While you may have heard otherwise, you do not have to put 20-percent down to avoid paying for PMI. There are lenders that have loan products that will allow you to put less than 20-percent down without PMI.

5. Your Credit

First-time homebuyers need to know their credit scores before going out to find the homes for sale in their area. Most lenders have credit score requirements for the three bureaus (Equifax, Experian, and TransUnion). Generally, if you have a score of 640-plus, you will be able to find a lender that will lend to you. The higher the score the better. 

Your credit score is established by a process called a tri-merge. This is when a lender pulls your credit score from all three bureaus and chooses the middle score. If you are financing with a partner or spouse, the lender will take the middle score of the person with the lowest average score.

6. The Taxes

Understanding your local and federal property tax laws can be crucial. Know the tax rate in the area you are looking to purchase in and what’s included. Also, know whether or not there’s a Mello Roos (a special tax assessment) for the particular area. The preliminary title report will have this information, so you will have all the information you need before escrow closes. 

Location, location, location... Especially when it comes to real estate, location truly matters, so choose wisely.

7. The Location

The old adage that location is everything rings true when it comes to real estate. The closer you are to a good school district, shopping, downtown areas, and other local attractions will determine the value of a property. Seclusion can also be highly desirable, especially if there are views from the property.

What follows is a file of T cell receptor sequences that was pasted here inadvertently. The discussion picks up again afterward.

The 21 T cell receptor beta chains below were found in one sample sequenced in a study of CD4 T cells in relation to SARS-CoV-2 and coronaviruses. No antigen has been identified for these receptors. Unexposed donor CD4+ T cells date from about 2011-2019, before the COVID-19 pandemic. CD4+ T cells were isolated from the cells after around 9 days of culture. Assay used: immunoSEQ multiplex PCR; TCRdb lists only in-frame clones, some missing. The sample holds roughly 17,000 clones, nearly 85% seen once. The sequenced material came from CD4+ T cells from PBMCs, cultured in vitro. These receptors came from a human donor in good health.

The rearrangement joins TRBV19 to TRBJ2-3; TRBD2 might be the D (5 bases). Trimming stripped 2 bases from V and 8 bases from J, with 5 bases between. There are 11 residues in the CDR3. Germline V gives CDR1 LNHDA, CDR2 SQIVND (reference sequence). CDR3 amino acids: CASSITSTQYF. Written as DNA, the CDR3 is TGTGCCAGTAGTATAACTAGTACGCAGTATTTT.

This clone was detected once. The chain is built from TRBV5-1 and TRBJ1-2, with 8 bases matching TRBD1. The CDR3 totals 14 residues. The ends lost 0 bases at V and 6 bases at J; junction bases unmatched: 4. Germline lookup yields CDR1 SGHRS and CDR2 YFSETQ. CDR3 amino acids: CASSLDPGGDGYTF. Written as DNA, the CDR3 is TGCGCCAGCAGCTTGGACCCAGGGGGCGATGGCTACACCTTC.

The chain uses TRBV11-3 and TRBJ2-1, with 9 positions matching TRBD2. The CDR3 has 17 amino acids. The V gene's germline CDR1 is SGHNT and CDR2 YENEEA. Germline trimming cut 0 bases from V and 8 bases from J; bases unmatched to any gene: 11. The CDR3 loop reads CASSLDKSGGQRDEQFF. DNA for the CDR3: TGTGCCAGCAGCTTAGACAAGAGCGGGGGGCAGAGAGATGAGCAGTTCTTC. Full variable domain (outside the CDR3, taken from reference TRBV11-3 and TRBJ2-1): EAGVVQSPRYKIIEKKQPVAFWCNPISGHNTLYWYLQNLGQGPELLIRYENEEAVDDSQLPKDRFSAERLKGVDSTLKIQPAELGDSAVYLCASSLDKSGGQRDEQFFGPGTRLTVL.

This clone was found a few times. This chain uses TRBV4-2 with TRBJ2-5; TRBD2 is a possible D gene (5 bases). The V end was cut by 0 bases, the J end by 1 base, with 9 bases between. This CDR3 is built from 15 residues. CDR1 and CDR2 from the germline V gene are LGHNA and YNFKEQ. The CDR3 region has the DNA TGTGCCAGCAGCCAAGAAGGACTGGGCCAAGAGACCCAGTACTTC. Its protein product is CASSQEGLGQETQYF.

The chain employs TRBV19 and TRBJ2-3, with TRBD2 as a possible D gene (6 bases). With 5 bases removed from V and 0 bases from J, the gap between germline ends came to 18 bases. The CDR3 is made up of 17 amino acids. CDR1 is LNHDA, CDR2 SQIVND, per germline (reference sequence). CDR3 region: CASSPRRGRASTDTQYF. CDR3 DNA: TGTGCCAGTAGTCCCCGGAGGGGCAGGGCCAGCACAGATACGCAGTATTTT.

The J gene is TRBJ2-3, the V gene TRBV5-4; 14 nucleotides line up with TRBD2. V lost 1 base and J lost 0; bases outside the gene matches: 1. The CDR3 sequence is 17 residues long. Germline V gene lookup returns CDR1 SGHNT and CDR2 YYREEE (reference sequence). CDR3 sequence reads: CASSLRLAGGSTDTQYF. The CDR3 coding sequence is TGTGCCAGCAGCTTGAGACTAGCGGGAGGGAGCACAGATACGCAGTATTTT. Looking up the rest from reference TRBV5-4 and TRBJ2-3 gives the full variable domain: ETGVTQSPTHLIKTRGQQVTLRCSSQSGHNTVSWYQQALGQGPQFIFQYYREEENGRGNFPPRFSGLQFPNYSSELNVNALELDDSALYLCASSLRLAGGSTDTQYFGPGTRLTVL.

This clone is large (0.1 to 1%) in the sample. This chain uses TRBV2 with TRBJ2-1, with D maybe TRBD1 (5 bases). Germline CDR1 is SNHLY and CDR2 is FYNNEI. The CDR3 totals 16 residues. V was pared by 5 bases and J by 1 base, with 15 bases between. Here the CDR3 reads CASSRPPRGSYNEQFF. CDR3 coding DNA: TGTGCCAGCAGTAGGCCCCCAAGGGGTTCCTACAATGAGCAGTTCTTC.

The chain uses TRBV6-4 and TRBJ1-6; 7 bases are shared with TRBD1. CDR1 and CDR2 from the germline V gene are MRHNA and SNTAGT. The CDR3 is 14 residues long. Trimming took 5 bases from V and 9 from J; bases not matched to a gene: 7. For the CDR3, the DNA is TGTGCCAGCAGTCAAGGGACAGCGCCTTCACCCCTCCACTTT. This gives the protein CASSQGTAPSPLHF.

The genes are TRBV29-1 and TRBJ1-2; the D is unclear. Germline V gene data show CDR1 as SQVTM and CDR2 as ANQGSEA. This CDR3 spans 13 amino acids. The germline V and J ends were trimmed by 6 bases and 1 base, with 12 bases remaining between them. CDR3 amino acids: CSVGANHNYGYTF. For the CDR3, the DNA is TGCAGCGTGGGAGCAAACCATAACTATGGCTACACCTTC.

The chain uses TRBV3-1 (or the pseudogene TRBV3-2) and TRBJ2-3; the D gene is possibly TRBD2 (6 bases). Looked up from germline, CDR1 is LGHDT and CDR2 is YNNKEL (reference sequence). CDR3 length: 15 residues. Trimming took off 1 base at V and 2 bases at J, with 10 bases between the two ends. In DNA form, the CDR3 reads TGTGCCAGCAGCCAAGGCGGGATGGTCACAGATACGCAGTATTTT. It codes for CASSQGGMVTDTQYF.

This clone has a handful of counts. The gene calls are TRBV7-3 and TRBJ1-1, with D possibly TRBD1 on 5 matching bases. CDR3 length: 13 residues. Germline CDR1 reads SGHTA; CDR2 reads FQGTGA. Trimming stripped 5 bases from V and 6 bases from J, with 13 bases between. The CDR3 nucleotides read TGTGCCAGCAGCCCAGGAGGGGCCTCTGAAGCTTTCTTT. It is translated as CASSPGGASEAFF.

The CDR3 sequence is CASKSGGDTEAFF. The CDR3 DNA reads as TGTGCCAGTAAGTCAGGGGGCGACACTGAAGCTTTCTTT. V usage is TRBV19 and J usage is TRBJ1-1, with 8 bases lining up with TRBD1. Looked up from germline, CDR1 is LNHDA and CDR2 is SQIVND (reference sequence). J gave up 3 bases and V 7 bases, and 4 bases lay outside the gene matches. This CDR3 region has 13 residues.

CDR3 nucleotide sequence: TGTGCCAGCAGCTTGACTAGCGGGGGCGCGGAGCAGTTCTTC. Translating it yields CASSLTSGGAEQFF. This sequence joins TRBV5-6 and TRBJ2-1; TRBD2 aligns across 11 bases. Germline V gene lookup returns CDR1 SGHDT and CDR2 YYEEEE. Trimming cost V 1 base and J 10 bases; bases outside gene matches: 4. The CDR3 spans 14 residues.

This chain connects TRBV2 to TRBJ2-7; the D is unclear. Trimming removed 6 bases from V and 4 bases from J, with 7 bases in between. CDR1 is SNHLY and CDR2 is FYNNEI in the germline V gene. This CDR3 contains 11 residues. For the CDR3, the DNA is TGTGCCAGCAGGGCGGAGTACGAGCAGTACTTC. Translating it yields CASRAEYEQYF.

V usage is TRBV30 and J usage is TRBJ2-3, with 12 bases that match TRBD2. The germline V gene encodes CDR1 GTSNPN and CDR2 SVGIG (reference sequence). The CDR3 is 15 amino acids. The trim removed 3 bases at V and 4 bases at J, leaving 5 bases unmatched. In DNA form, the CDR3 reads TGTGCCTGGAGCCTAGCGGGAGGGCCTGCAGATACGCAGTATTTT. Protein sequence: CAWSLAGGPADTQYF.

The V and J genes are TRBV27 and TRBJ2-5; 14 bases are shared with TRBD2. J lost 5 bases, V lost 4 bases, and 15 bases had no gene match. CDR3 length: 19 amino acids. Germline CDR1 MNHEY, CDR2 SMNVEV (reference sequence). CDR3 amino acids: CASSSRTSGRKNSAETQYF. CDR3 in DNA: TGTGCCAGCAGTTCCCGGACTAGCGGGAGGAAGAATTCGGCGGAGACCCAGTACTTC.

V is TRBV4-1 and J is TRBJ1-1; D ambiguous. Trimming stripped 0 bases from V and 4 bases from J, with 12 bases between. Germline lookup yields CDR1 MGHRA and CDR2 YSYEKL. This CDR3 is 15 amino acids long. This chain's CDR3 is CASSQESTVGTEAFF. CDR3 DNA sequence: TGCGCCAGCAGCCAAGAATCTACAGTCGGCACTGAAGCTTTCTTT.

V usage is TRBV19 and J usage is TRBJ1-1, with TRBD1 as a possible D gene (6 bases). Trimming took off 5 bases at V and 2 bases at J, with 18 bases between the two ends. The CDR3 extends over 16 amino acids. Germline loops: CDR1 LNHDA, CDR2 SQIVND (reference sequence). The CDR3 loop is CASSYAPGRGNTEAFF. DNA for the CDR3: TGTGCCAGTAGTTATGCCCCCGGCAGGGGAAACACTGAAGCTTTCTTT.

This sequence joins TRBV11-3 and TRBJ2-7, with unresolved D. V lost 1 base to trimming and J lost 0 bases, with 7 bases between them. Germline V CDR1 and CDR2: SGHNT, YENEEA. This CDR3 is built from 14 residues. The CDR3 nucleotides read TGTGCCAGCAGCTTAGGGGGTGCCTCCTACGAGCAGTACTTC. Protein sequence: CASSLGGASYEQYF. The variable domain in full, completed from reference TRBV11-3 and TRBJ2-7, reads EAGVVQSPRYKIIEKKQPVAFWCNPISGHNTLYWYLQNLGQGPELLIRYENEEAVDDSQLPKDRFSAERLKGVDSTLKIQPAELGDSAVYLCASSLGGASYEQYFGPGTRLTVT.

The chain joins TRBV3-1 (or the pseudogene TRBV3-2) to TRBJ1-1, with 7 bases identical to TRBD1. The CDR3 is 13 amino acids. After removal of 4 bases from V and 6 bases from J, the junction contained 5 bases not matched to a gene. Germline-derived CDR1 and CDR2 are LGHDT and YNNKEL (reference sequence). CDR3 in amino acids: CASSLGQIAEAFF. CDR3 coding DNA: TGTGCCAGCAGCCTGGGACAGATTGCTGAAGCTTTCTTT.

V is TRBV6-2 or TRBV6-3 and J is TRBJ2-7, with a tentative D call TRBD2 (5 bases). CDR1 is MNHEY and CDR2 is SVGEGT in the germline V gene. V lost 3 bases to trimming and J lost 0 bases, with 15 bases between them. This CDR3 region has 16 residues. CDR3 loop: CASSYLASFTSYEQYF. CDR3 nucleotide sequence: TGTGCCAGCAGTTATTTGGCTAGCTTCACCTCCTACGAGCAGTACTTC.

8. The Contract

There are so many factors to consider when putting in an offer beyond just the price. Your realtor should guide you through this process step by step. Be prepared to provide a deposit (an amount of money held by escrow until you close the deal). The deposit can range from zero to three-percent of the purchase price. 

Buyers often worry that they will lose this deposit, but there are many ways to ensure this doesn’t happen. However, understanding how to keep your deposit safe will revolve around your understanding of contingencies. Think of a contingency as a way to get out of the deal—an “out” if you will—to get out of the contract without losing your deposit. The fewer the number of contingencies there are in the contract, the happier a seller will be with your offer. 

When you get to signing the contract, it's time to really read the fine print. The fewer the contingencies, the better.

There are three main contingencies to consider:

1. Inspection Contingency 

Your way out of the deal if you don’t like something about the property—seriously, anything about the property!

2. Appraisal Contingency 

The bank orders an appraisal to see what the value of the home is compared to the purchase price. If the appraisal comes back lower than the purchase price and you don’t have this contingency, you could be on the hook to cover the difference.

3. Loan Contingency

If for whatever reason you are not approved for the loan you’re seeking, this is another way to walk away from the deal.

You may enter into a deal non-contingent—in other words, without contingencies—but you run the risk of losing your deposit if things go awry. This is something to discuss with your realtor at length so that you have a full understanding of what’s required to obtain your desired home.

Your first property probably won’t be perfect, but hopefully you now have some insight into your own situation and have the answers to some of your questions about buying your first home. When you’re ready to start the process of buying a home in the  Bay Area—or anywhere else in California—call a REALTOR® you trust and turn your dreams into reality.